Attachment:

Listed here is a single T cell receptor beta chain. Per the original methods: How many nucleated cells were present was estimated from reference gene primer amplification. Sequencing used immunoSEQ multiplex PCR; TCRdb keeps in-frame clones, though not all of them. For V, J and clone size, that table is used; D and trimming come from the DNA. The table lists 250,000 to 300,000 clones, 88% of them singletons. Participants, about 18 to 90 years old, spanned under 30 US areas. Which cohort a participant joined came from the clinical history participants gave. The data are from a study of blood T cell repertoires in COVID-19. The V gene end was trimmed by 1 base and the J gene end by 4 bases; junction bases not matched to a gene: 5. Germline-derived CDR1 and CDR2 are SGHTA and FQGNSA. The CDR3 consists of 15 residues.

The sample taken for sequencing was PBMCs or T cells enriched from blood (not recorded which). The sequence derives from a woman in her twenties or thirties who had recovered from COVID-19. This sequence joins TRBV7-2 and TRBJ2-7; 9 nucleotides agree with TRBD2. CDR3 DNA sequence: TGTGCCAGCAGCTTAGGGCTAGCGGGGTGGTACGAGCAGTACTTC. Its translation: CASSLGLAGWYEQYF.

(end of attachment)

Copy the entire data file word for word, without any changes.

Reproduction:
Listed here is a single T cell receptor beta chain. Per the original methods: How many nucleated cells were present was estimated from reference gene primer amplification. Sequencing used immunoSEQ multiplex PCR; TCRdb keeps in-frame clones, though not all of them. For V, J and clone size, that table is used; D and trimming come from the DNA. The table lists 250,000 to 300,000 clones, 88% of them singletons. Participants, about 18 to 90 years old, spanned under 30 US areas. Which cohort a participant joined came from the clinical history participants gave. The data are from a study of blood T cell repertoires in COVID-19. The V gene end was trimmed by 1 base and the J gene end by 4 bases; junction bases not matched to a gene: 5. Germline-derived CDR1 and CDR2 are SGHTA and FQGNSA. The CDR3 consists of 15 residues.

The sample taken for sequencing was PBMCs or T cells enriched from blood (not recorded which). The sequence derives from a woman in her twenties or thirties who had recovered from COVID-19. This sequence joins TRBV7-2 and TRBJ2-7; 9 nucleotides agree with TRBD2. CDR3 DNA sequence: TGTGCCAGCAGCTTAGGGCTAGCGGGGTGGTACGAGCAGTACTTC. Its translation: CASSLGLAGWYEQYF.